Halfway through I came to the conclusion that maybe they were right and decided to follow them, following the direction of the waves to try to minimize the agitation. If I had to run 50 meters more at the start I wouldn't have lost much time either, but I was getting the feeling of being totally static while I was stroking in the water.
Finally I managed to get out of the water in a time slightly less than 12 minutes in position 82; tired and shaken by the waves. A long transition to the pits was ahead, having to cross a narrow tunnel of about 80 meters practically in the dark. Luckily there was no incident or fall, because a pileup in there could have been quite dangerous.
The cycling circuit was ugly, but ugly, ugly. We left the pit area, a couple of roundabouts and a climb of just over 1 kilometre with an average gradient of 5.7%, heading for an industrial estate.
The whole climb was totally exposed to the strong easterly wind that we were "enjoying", as there was no protection from buildings of any kind.
After arriving at the top, a turn was made in a couple of blocks of industrial buildings with a rather irregular asphalt and a return descent along the same path to be shaken again by the strong wind.
A short straight between the two roundabouts mentioned above and the end of the first lap. That way up to four times. Beautiful.
The first lap I did practically alone. The swimming was so complicated that it was difficult to find a group to work with.
On the second lap I started to appreciate a more or less balanced group, and on the way up I lost the wheel a little bit because I didn't want to overdo it with the power, but I recovered the lost ground on the way down.
Here began some good relays, especially with a triathlete from the Bahia de Malaga club with whom he was alternating the leading position to fight with the strong wind.
On completing the third climb, the chain came off, luckily I was able to recover it by reaching up and putting it back on the chainring with hardly any loss of time. "Don't do this at home", you risk getting your fingers caught between chainring and chain. What I did lose contact with the group, so I had to give a plus in the recovery stretch to start the descent, reattaching in the flatter area and headwind, where the relays were happening.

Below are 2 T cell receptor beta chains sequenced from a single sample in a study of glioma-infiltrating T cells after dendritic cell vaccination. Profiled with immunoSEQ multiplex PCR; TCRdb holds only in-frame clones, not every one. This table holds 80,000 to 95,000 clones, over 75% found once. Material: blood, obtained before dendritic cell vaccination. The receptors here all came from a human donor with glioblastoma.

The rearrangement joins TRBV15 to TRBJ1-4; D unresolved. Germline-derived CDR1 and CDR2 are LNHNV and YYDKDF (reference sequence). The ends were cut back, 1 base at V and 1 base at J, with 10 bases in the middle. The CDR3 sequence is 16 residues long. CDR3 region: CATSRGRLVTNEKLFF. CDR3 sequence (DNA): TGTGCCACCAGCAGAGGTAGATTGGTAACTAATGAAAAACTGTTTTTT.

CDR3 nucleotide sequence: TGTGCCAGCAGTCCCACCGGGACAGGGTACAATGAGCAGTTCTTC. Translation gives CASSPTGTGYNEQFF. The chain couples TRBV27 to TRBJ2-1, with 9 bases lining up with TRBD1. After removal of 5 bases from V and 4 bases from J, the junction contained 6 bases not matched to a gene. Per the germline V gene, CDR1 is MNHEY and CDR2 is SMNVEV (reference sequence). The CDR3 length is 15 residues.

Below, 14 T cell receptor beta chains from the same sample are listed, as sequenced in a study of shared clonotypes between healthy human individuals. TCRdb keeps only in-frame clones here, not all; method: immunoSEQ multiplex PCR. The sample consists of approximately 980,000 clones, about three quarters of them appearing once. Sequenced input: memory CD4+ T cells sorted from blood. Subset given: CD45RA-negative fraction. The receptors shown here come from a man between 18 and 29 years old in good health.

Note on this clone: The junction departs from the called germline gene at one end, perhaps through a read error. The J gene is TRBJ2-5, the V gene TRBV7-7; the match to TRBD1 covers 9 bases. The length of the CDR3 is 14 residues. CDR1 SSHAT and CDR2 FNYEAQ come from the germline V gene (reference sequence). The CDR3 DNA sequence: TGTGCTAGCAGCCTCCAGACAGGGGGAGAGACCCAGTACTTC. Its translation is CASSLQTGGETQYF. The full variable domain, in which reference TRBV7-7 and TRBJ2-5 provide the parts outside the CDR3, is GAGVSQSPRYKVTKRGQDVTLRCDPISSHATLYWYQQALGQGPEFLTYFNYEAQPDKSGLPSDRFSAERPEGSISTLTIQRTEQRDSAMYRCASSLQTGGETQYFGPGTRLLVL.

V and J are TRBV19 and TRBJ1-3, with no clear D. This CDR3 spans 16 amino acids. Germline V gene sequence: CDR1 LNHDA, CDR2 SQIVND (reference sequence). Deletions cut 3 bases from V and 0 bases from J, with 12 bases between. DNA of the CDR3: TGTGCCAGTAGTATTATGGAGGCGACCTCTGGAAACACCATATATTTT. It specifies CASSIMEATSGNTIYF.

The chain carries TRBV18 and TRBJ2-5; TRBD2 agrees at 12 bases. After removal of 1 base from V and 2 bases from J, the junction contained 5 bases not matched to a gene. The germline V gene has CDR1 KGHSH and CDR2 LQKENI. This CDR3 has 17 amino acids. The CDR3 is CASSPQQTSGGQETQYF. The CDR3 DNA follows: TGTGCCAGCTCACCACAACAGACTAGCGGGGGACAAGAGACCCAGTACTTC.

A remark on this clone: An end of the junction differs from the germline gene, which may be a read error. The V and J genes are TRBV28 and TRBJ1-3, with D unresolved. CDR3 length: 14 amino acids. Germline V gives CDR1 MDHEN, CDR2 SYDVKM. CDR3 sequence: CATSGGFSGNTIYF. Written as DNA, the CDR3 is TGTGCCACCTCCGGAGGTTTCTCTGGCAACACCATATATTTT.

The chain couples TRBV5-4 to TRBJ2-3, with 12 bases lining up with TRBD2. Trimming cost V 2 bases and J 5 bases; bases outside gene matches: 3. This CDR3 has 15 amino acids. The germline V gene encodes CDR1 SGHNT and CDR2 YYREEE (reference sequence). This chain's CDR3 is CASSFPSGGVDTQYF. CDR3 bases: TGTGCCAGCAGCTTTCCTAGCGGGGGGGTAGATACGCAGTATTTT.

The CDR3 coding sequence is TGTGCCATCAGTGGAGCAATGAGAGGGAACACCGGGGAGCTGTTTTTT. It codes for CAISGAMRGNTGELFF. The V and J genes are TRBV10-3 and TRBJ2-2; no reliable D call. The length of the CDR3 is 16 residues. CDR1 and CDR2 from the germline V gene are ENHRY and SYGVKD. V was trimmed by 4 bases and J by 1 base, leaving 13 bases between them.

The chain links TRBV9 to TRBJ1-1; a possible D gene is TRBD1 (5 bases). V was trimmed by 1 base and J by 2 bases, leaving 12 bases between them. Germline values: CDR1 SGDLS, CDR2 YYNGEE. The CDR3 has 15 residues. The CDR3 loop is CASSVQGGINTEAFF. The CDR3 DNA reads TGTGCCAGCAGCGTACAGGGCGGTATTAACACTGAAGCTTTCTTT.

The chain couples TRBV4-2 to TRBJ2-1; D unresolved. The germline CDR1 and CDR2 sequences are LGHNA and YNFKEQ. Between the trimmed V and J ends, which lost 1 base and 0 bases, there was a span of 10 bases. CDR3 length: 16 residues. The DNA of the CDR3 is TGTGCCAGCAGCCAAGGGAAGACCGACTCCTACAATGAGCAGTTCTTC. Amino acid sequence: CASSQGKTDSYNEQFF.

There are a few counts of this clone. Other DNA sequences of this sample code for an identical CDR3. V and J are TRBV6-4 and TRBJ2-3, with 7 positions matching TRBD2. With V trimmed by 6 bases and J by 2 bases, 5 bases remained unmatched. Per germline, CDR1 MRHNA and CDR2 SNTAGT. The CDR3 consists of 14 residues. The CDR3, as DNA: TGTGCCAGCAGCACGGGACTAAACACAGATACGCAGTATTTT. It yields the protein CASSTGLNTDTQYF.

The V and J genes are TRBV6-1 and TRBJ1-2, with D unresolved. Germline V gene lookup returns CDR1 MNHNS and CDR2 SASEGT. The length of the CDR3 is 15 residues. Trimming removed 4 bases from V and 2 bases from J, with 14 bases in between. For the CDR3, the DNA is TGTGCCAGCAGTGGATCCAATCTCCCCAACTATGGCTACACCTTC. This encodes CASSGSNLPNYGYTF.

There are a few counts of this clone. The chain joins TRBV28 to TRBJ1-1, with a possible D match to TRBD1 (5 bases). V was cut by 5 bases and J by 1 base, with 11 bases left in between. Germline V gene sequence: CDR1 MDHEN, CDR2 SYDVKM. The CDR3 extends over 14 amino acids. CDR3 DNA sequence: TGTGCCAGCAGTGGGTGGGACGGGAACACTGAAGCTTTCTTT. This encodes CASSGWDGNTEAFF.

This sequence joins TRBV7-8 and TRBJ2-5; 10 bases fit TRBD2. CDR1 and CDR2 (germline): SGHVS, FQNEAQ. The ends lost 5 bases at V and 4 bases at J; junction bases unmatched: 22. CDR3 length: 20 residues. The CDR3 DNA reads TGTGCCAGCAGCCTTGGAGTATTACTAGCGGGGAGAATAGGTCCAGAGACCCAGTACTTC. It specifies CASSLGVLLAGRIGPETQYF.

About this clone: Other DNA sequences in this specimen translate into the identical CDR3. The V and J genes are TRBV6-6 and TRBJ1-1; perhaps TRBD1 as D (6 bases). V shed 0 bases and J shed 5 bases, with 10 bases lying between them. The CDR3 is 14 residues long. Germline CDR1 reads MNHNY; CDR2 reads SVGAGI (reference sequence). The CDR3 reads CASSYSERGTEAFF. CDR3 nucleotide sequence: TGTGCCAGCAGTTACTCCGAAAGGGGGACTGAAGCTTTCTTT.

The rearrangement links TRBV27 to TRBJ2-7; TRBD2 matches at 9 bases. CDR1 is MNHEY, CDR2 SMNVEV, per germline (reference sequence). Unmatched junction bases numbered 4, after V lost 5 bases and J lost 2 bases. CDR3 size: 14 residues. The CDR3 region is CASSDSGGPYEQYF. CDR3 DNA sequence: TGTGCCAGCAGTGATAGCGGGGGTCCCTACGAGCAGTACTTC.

I didn't do a good segment of cycling. With just over 41 minutes I arrived at T2 having lost 46 positions with respect to how I had gotten out of the water.
At least I know that, except for the first lap (a little slower), the other three were very similar in time with a 5 second difference between all of them. We must never forget that the most important thing is to be able to reach T2 with strength to have a good performance in the foot race.
If the cycling circuit was frighteningly ugly, the foot race more than compensated for it. It comprised two laps of the most central streets of Estepona; which although at that time were still quite empty, running through typical Andalusian village streets with people clapping on their doorsteps, surrounded by flower pots on walls and windows is very pleasant to look at. At least much more than going up to an industrial estate.
The circuit was quite flat and comfortable to run, except for a rather steep slope that cut the progression a little bit, so they started partial kilometres, running comfortably at an average pace of 4:20 on the flat but losing 15 seconds with the uphill section.
Already in the second lap I started to increase the rhythm after doing the climb for the last time. The descent helped to retake the sensations by increasing the cadence, allowing to reach the last straight already recovered and doing that last kilometer at a pace close to 4:00 min/km.
In contrast to the bike segment, I was happy with the race on foot, without burning too much energy in the climb, knowing how to regulate the pace correctly, and especially because after having reached T2 in position 128, just under 22 minutes later I was crossing the finish line in the final 94th position (and 46th in my category) with an official time of 1:15:13.
I am happy with the final position, especially for having done a good swim despite the difficulties and for recovering with a good race a segment of cycling that did not favor my characteristics at all.
And with that... thanks for reading!